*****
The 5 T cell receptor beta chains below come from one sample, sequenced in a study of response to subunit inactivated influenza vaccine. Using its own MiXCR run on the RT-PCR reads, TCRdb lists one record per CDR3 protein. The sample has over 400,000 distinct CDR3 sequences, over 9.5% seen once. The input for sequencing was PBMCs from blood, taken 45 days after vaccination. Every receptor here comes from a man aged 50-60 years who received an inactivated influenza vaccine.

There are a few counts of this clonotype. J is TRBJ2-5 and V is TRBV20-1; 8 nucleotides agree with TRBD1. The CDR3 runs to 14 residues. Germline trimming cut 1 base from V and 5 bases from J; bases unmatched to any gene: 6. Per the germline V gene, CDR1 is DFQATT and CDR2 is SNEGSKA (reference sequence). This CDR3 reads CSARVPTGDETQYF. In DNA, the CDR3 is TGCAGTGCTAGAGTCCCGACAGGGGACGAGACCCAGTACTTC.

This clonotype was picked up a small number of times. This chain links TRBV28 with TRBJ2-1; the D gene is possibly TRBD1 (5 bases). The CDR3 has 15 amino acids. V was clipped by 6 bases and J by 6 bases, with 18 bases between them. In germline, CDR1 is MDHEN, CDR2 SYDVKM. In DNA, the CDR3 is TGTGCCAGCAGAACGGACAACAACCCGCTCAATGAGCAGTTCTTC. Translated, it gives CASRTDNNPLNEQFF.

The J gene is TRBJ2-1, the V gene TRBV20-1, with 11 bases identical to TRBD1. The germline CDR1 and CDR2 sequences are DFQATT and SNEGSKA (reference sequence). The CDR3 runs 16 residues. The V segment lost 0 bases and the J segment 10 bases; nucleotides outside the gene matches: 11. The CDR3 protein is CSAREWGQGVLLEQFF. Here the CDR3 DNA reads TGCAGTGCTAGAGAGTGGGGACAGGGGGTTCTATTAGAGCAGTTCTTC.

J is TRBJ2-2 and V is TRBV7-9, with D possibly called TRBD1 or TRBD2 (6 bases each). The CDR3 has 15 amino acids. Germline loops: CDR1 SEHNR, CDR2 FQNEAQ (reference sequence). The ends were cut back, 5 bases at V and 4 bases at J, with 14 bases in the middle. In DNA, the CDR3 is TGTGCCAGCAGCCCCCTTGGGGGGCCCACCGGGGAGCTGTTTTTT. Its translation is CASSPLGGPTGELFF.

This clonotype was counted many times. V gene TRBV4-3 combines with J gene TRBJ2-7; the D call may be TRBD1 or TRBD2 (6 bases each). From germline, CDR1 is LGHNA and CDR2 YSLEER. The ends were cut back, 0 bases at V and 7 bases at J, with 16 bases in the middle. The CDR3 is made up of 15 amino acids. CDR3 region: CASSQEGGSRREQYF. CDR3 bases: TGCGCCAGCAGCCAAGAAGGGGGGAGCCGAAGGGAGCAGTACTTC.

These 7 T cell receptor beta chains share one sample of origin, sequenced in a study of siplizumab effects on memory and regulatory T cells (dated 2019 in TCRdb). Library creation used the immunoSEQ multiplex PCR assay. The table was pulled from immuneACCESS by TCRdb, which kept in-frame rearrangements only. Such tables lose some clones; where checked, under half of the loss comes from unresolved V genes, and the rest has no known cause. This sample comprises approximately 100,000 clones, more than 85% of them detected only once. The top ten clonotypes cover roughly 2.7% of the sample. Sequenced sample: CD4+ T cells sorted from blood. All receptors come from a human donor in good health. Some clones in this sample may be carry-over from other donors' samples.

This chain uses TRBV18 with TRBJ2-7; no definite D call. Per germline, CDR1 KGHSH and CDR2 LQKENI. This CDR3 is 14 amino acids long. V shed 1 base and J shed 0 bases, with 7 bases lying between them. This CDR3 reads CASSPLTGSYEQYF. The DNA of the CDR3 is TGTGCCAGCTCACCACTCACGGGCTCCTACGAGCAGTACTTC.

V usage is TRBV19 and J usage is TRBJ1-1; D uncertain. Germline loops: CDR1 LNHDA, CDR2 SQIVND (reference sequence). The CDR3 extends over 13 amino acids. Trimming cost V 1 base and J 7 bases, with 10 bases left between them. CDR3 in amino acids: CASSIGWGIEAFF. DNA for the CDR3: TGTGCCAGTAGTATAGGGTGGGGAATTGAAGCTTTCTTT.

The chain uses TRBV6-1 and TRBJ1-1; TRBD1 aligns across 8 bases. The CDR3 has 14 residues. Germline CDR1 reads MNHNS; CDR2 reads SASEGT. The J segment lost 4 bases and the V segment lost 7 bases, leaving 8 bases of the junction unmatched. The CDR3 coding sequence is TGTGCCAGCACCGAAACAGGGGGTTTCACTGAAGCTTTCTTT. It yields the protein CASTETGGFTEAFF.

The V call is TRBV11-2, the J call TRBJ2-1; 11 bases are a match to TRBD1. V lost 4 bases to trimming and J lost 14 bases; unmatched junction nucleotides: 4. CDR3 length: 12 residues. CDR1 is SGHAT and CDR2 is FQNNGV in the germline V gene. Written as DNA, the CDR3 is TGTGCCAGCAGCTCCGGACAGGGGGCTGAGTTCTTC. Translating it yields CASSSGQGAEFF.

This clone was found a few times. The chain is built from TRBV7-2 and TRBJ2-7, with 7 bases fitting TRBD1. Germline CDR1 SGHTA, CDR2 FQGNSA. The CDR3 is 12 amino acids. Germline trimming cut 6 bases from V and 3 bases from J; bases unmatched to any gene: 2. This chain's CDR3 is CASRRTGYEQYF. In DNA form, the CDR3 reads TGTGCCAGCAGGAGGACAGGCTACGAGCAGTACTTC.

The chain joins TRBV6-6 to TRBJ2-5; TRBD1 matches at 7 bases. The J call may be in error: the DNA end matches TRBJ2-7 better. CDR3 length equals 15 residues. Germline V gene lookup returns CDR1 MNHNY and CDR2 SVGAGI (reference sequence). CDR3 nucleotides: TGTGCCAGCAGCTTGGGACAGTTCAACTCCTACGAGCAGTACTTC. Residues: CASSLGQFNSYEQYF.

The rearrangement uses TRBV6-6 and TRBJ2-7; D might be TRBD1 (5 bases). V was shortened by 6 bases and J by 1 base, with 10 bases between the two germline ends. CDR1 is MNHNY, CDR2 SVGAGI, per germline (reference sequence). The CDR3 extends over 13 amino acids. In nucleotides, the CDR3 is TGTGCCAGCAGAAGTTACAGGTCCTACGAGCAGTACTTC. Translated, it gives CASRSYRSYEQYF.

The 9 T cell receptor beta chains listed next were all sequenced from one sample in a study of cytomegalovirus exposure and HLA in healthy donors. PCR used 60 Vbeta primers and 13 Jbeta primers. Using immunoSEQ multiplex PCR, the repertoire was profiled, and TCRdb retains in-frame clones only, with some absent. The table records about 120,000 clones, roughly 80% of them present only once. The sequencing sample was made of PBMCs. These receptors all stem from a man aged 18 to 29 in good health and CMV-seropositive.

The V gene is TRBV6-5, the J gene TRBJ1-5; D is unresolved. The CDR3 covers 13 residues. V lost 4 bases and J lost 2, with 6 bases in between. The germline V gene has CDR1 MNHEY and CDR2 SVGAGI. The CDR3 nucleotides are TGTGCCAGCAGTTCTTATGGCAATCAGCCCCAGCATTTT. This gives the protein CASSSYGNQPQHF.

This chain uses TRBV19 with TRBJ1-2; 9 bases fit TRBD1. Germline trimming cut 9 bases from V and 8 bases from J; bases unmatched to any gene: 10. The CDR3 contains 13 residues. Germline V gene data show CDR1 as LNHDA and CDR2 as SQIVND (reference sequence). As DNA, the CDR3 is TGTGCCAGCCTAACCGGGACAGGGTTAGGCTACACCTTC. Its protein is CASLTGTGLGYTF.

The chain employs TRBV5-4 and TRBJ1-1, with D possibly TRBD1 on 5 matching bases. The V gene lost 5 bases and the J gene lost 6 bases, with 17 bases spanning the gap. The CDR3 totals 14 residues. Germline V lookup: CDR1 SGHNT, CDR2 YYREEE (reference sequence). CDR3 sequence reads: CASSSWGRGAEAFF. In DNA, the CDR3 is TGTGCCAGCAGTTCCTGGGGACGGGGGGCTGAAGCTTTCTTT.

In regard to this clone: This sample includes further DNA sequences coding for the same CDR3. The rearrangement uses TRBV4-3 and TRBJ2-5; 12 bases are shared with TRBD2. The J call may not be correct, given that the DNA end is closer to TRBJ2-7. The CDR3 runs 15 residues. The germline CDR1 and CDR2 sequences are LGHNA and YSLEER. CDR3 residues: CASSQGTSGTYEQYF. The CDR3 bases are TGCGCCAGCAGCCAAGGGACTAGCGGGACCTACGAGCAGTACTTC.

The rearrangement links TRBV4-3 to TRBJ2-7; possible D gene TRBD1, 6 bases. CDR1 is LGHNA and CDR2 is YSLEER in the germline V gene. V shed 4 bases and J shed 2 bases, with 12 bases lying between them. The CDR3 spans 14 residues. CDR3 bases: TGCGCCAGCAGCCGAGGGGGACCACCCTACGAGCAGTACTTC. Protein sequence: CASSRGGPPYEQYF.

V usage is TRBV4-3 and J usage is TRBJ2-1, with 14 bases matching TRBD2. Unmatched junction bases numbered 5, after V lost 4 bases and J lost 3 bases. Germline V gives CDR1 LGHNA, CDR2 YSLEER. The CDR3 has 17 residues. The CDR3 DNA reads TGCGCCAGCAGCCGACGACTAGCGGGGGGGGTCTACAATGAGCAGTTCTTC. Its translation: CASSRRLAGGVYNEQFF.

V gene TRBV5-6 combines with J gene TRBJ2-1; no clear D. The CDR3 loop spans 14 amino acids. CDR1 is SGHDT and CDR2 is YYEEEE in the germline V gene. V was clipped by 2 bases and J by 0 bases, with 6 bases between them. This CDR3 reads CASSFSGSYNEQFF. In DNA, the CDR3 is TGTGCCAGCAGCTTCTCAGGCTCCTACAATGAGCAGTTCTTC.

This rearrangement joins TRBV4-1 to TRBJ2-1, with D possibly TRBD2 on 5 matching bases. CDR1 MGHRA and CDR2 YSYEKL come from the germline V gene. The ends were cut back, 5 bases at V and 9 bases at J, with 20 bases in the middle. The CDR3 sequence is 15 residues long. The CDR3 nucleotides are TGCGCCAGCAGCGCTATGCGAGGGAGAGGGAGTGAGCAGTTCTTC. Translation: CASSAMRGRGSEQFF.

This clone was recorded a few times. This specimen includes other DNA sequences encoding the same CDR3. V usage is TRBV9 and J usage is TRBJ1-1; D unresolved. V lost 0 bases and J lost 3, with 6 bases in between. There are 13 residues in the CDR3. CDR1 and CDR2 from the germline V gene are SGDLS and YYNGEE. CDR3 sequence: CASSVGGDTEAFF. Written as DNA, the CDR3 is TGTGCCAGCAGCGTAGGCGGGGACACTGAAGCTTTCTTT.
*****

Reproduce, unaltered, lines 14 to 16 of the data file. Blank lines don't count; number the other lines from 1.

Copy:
The rearrangement uses TRBV6-6 and TRBJ2-7; D might be TRBD1 (5 bases). V was shortened by 6 bases and J by 1 base, with 10 bases between the two germline ends. CDR1 is MNHNY, CDR2 SVGAGI, per germline (reference sequence). The CDR3 extends over 13 amino acids. In nucleotides, the CDR3 is TGTGCCAGCAGAAGTTACAGGTCCTACGAGCAGTACTTC. Translated, it gives CASRSYRSYEQYF.

The 9 T cell receptor beta chains listed next were all sequenced from one sample in a study of cytomegalovirus exposure and HLA in healthy donors. PCR used 60 Vbeta primers and 13 Jbeta primers. Using immunoSEQ multiplex PCR, the repertoire was profiled, and TCRdb retains in-frame clones only, with some absent. The table records about 120,000 clones, roughly 80% of them present only once. The sequencing sample was made of PBMCs. These receptors all stem from a man aged 18 to 29 in good health and CMV-seropositive.

The V gene is TRBV6-5, the J gene TRBJ1-5; D is unresolved. The CDR3 covers 13 residues. V lost 4 bases and J lost 2, with 6 bases in between. The germline V gene has CDR1 MNHEY and CDR2 SVGAGI. The CDR3 nucleotides are TGTGCCAGCAGTTCTTATGGCAATCAGCCCCAGCATTTT. This gives the protein CASSSYGNQPQHF.